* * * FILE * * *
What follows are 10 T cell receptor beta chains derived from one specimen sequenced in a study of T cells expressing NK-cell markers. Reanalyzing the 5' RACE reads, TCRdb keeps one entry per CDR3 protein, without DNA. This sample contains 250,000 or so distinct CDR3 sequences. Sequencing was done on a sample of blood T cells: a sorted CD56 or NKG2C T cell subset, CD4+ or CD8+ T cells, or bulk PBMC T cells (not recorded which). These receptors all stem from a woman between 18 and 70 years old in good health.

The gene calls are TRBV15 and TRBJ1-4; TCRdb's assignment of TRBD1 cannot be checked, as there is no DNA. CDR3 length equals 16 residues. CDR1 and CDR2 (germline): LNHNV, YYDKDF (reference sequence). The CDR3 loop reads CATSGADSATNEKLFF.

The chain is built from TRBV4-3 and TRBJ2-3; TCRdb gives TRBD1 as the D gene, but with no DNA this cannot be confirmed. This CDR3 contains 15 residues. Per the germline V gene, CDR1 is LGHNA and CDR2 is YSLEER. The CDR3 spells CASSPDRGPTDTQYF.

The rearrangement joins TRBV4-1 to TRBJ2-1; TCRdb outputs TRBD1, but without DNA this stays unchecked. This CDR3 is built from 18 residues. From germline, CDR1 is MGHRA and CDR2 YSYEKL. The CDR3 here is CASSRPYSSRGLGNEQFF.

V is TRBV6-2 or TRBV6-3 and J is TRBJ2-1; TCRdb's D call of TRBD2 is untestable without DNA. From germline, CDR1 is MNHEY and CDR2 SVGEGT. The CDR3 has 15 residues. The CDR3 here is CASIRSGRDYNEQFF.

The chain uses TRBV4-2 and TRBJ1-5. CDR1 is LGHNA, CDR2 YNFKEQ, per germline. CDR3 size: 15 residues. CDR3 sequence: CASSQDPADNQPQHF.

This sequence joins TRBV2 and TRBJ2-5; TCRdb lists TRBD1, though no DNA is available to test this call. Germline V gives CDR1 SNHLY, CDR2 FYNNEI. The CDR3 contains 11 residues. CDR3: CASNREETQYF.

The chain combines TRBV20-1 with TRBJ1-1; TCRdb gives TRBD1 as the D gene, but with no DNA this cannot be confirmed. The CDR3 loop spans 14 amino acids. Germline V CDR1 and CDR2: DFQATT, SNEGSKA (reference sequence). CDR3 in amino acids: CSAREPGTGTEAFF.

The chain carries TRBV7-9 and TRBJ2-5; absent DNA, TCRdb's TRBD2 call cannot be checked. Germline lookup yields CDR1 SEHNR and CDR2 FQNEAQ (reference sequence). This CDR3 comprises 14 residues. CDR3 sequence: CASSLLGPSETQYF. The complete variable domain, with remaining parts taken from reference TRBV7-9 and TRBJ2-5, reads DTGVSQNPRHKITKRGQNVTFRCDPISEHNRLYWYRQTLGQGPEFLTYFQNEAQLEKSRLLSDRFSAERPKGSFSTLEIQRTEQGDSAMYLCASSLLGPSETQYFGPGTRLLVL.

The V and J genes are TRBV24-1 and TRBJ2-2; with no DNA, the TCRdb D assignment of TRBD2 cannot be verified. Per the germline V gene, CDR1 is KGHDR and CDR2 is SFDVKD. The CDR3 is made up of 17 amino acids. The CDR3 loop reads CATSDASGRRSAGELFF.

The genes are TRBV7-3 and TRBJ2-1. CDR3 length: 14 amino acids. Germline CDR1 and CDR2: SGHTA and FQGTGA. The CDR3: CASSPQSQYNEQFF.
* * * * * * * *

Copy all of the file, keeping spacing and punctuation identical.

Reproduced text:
What follows are 10 T cell receptor beta chains derived from one specimen sequenced in a study of T cells expressing NK-cell markers. Reanalyzing the 5' RACE reads, TCRdb keeps one entry per CDR3 protein, without DNA. This sample contains 250,000 or so distinct CDR3 sequences. Sequencing was done on a sample of blood T cells: a sorted CD56 or NKG2C T cell subset, CD4+ or CD8+ T cells, or bulk PBMC T cells (not recorded which). These receptors all stem from a woman between 18 and 70 years old in good health.

The gene calls are TRBV15 and TRBJ1-4; TCRdb's assignment of TRBD1 cannot be checked, as there is no DNA. CDR3 length equals 16 residues. CDR1 and CDR2 (germline): LNHNV, YYDKDF (reference sequence). The CDR3 loop reads CATSGADSATNEKLFF.

The chain is built from TRBV4-3 and TRBJ2-3; TCRdb gives TRBD1 as the D gene, but with no DNA this cannot be confirmed. This CDR3 contains 15 residues. Per the germline V gene, CDR1 is LGHNA and CDR2 is YSLEER. The CDR3 spells CASSPDRGPTDTQYF.

The rearrangement joins TRBV4-1 to TRBJ2-1; TCRdb outputs TRBD1, but without DNA this stays unchecked. This CDR3 is built from 18 residues. From germline, CDR1 is MGHRA and CDR2 YSYEKL. The CDR3 here is CASSRPYSSRGLGNEQFF.

V is TRBV6-2 or TRBV6-3 and J is TRBJ2-1; TCRdb's D call of TRBD2 is untestable without DNA. From germline, CDR1 is MNHEY and CDR2 SVGEGT. The CDR3 has 15 residues. The CDR3 here is CASIRSGRDYNEQFF.

The chain uses TRBV4-2 and TRBJ1-5. CDR1 is LGHNA, CDR2 YNFKEQ, per germline. CDR3 size: 15 residues. CDR3 sequence: CASSQDPADNQPQHF.

This sequence joins TRBV2 and TRBJ2-5; TCRdb lists TRBD1, though no DNA is available to test this call. Germline V gives CDR1 SNHLY, CDR2 FYNNEI. The CDR3 contains 11 residues. CDR3: CASNREETQYF.

The chain combines TRBV20-1 with TRBJ1-1; TCRdb gives TRBD1 as the D gene, but with no DNA this cannot be confirmed. The CDR3 loop spans 14 amino acids. Germline V CDR1 and CDR2: DFQATT, SNEGSKA (reference sequence). CDR3 in amino acids: CSAREPGTGTEAFF.

The chain carries TRBV7-9 and TRBJ2-5; absent DNA, TCRdb's TRBD2 call cannot be checked. Germline lookup yields CDR1 SEHNR and CDR2 FQNEAQ (reference sequence). This CDR3 comprises 14 residues. CDR3 sequence: CASSLLGPSETQYF. The complete variable domain, with remaining parts taken from reference TRBV7-9 and TRBJ2-5, reads DTGVSQNPRHKITKRGQNVTFRCDPISEHNRLYWYRQTLGQGPEFLTYFQNEAQLEKSRLLSDRFSAERPKGSFSTLEIQRTEQGDSAMYLCASSLLGPSETQYFGPGTRLLVL.

The V and J genes are TRBV24-1 and TRBJ2-2; with no DNA, the TCRdb D assignment of TRBD2 cannot be verified. Per the germline V gene, CDR1 is KGHDR and CDR2 is SFDVKD. The CDR3 is made up of 17 amino acids. The CDR3 loop reads CATSDASGRRSAGELFF.

The genes are TRBV7-3 and TRBJ2-1. CDR3 length: 14 amino acids. Germline CDR1 and CDR2: SGHTA and FQGTGA. The CDR3: CASSPQSQYNEQFF.